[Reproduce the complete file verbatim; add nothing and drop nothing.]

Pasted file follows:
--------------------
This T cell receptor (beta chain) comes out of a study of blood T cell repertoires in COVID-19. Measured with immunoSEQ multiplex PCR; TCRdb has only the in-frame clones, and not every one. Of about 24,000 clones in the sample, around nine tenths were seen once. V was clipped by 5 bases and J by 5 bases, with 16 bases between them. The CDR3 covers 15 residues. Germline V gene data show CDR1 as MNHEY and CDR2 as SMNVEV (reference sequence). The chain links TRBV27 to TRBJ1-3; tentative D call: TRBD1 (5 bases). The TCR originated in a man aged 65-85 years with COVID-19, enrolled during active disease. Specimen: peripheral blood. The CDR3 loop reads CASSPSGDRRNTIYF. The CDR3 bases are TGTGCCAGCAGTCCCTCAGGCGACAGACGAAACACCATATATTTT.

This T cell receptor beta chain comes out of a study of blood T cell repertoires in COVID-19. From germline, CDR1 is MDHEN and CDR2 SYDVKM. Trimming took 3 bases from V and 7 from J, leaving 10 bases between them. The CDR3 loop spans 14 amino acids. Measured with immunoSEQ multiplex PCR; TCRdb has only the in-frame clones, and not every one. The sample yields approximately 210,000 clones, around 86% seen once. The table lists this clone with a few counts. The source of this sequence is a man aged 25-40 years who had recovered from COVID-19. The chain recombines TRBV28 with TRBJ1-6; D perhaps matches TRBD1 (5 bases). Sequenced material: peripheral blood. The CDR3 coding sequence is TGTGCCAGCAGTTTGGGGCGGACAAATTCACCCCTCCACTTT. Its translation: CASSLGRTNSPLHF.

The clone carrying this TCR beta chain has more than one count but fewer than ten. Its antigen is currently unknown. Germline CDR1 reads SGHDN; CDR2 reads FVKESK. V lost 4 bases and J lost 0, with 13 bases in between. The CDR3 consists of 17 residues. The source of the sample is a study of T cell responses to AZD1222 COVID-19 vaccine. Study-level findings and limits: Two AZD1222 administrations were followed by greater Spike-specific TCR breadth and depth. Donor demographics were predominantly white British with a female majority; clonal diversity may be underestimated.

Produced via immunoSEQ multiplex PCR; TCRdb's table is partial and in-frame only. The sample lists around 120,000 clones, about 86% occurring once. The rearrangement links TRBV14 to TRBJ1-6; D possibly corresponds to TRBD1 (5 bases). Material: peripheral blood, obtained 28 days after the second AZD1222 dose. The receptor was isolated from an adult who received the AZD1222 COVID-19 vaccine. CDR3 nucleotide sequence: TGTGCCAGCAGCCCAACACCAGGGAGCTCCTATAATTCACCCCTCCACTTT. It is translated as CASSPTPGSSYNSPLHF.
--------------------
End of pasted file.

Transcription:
This T cell receptor (beta chain) comes out of a study of blood T cell repertoires in COVID-19. Measured with immunoSEQ multiplex PCR; TCRdb has only the in-frame clones, and not every one. Of about 24,000 clones in the sample, around nine tenths were seen once. V was clipped by 5 bases and J by 5 bases, with 16 bases between them. The CDR3 covers 15 residues. Germline V gene data show CDR1 as MNHEY and CDR2 as SMNVEV (reference sequence). The chain links TRBV27 to TRBJ1-3; tentative D call: TRBD1 (5 bases). The TCR originated in a man aged 65-85 years with COVID-19, enrolled during active disease. Specimen: peripheral blood. The CDR3 loop reads CASSPSGDRRNTIYF. The CDR3 bases are TGTGCCAGCAGTCCCTCAGGCGACAGACGAAACACCATATATTTT.

This T cell receptor beta chain comes out of a study of blood T cell repertoires in COVID-19. From germline, CDR1 is MDHEN and CDR2 SYDVKM. Trimming took 3 bases from V and 7 from J, leaving 10 bases between them. The CDR3 loop spans 14 amino acids. Measured with immunoSEQ multiplex PCR; TCRdb has only the in-frame clones, and not every one. The sample yields approximately 210,000 clones, around 86% seen once. The table lists this clone with a few counts. The source of this sequence is a man aged 25-40 years who had recovered from COVID-19. The chain recombines TRBV28 with TRBJ1-6; D perhaps matches TRBD1 (5 bases). Sequenced material: peripheral blood. The CDR3 coding sequence is TGTGCCAGCAGTTTGGGGCGGACAAATTCACCCCTCCACTTT. Its translation: CASSLGRTNSPLHF.

The clone carrying this TCR beta chain has more than one count but fewer than ten. Its antigen is currently unknown. Germline CDR1 reads SGHDN; CDR2 reads FVKESK. V lost 4 bases and J lost 0, with 13 bases in between. The CDR3 consists of 17 residues. The source of the sample is a study of T cell responses to AZD1222 COVID-19 vaccine. Study-level findings and limits: Two AZD1222 administrations were followed by greater Spike-specific TCR breadth and depth. Donor demographics were predominantly white British with a female majority; clonal diversity may be underestimated.

Produced via immunoSEQ multiplex PCR; TCRdb's table is partial and in-frame only. The sample lists around 120,000 clones, about 86% occurring once. The rearrangement links TRBV14 to TRBJ1-6; D possibly corresponds to TRBD1 (5 bases). Material: peripheral blood, obtained 28 days after the second AZD1222 dose. The receptor was isolated from an adult who received the AZD1222 COVID-19 vaccine. CDR3 nucleotide sequence: TGTGCCAGCAGCCCAACACCAGGGAGCTCCTATAATTCACCCCTCCACTTT. It is translated as CASSPTPGSSYNSPLHF.